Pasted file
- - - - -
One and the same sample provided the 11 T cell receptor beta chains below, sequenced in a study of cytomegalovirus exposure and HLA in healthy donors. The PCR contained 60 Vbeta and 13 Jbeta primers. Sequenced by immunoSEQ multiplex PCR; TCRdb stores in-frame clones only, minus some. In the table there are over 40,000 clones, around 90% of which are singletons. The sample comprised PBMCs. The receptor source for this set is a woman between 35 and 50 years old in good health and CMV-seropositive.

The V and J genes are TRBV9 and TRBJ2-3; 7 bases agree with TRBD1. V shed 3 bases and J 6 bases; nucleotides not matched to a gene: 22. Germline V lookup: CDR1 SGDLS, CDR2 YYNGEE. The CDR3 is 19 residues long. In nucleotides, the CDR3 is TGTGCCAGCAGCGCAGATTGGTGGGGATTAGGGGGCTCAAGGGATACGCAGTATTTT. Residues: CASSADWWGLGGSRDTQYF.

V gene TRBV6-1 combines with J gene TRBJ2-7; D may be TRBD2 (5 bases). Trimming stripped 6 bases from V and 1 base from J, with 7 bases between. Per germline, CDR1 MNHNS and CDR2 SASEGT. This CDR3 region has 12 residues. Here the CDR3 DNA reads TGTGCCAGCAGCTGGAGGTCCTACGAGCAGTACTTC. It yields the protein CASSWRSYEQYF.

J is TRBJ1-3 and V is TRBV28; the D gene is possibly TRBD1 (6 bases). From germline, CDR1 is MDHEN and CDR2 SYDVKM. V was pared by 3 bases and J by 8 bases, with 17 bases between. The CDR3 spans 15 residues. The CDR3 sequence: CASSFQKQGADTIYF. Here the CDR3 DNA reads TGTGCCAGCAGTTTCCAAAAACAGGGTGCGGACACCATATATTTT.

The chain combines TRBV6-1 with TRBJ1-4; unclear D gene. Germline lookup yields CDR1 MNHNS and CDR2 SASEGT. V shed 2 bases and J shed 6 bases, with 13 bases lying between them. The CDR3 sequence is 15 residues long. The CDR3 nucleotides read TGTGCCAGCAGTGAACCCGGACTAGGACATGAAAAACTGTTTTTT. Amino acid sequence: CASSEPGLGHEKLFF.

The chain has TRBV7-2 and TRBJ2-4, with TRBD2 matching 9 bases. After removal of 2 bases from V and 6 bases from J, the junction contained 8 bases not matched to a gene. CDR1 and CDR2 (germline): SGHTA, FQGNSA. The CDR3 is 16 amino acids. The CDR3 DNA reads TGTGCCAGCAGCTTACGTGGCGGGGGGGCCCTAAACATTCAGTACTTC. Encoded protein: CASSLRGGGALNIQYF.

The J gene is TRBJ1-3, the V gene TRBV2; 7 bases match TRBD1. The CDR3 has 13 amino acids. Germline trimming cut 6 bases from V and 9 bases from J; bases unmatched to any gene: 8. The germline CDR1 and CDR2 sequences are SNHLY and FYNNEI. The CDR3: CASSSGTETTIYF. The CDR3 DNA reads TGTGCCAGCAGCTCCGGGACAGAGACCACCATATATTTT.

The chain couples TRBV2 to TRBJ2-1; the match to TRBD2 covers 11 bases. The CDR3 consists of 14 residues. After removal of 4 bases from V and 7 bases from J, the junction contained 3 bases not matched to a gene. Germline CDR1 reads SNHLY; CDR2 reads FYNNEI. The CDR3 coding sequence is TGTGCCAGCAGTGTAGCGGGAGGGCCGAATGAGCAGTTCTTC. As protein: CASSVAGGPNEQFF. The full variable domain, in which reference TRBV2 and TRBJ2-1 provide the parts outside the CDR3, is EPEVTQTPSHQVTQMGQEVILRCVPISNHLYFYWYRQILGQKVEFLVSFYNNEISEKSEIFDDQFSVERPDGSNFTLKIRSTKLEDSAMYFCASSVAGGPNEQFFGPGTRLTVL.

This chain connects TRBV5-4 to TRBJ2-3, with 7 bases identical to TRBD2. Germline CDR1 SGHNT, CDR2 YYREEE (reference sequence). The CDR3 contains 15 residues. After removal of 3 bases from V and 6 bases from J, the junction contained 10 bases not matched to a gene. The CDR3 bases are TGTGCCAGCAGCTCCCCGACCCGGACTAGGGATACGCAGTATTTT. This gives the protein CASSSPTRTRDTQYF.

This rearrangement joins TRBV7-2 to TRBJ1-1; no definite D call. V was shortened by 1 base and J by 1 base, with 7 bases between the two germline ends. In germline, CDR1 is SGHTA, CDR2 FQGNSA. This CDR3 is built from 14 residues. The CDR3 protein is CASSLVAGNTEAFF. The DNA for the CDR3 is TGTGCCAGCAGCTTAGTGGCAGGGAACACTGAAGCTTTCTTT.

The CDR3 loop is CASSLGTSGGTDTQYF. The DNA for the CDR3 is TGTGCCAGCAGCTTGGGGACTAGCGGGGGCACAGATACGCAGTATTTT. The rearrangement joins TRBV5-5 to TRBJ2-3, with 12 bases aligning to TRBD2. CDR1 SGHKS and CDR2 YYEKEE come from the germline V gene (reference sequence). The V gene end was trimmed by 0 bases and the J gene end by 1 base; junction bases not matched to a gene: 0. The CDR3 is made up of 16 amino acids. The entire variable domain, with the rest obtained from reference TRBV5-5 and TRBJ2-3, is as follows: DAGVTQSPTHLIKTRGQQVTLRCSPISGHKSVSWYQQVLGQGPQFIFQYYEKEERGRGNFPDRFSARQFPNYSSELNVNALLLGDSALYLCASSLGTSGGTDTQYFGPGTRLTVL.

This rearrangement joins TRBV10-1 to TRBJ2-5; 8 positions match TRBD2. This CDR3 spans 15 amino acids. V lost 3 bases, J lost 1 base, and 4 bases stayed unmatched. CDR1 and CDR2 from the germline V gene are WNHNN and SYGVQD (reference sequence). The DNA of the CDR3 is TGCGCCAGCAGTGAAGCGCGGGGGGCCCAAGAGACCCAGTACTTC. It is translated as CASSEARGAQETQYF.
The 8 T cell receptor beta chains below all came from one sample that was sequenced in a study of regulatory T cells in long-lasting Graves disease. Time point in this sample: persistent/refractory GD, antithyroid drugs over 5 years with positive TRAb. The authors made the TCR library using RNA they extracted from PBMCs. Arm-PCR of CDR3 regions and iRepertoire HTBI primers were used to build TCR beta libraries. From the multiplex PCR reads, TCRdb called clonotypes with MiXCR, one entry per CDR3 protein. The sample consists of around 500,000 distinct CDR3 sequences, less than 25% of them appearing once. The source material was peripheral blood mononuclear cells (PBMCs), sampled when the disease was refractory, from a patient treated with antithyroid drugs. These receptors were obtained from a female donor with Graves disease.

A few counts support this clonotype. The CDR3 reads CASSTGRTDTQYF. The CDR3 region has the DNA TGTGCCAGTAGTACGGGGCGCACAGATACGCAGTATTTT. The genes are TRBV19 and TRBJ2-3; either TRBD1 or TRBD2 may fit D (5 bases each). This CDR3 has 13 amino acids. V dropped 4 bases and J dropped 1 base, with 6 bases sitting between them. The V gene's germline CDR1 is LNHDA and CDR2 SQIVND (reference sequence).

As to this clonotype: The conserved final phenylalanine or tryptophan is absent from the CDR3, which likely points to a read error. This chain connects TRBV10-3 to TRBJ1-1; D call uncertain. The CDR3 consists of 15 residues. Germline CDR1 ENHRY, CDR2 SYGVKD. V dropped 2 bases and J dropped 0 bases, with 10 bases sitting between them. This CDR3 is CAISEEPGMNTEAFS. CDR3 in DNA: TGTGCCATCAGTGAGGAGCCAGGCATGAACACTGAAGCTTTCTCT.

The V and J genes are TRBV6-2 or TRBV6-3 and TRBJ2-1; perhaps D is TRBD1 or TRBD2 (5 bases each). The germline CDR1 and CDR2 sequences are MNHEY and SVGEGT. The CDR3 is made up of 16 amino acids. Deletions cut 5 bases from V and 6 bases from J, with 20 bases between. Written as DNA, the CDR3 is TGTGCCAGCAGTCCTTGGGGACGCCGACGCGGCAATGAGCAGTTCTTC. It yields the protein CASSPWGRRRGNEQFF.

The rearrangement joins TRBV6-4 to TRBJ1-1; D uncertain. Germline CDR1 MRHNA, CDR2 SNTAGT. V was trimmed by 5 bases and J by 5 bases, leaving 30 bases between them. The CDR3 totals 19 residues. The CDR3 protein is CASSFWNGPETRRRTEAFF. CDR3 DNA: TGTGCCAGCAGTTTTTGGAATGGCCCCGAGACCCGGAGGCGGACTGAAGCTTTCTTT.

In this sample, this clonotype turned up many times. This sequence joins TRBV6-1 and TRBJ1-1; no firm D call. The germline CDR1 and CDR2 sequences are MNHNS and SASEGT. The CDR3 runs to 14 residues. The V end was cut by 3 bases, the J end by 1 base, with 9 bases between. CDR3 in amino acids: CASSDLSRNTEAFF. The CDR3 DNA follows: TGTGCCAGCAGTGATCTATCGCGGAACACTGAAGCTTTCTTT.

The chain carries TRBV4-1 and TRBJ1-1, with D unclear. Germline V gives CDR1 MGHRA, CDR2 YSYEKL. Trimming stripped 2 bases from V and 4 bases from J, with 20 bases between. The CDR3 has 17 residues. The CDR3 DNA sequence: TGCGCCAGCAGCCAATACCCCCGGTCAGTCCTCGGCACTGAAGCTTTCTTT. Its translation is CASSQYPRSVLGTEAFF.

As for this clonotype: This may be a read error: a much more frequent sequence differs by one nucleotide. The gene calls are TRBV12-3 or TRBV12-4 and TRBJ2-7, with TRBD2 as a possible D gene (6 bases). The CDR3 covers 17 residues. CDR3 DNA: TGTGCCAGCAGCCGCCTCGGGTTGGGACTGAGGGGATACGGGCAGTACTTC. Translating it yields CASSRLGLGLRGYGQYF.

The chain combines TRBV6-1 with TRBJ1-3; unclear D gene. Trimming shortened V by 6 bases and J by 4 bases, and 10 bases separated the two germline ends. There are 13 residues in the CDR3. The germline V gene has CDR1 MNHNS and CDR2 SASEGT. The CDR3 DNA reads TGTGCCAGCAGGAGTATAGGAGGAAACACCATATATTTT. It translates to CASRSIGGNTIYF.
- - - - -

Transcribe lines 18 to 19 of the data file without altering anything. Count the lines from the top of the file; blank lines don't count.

In this sample, this clonotype turned up many times. This sequence joins TRBV6-1 and TRBJ1-1; no firm D call. The germline CDR1 and CDR2 sequences are MNHNS and SASEGT. The CDR3 runs to 14 residues. The V end was cut by 3 bases, the J end by 1 base, with 9 bases between. CDR3 in amino acids: CASSDLSRNTEAFF. The CDR3 DNA follows: TGTGCCAGCAGTGATCTATCGCGGAACACTGAAGCTTTCTTT.

The chain carries TRBV4-1 and TRBJ1-1, with D unclear. Germline V gives CDR1 MGHRA, CDR2 YSYEKL. Trimming stripped 2 bases from V and 4 bases from J, with 20 bases between. The CDR3 has 17 residues. The CDR3 DNA sequence: TGCGCCAGCAGCCAATACCCCCGGTCAGTCCTCGGCACTGAAGCTTTCTTT. Its translation is CASSQYPRSVLGTEAFF.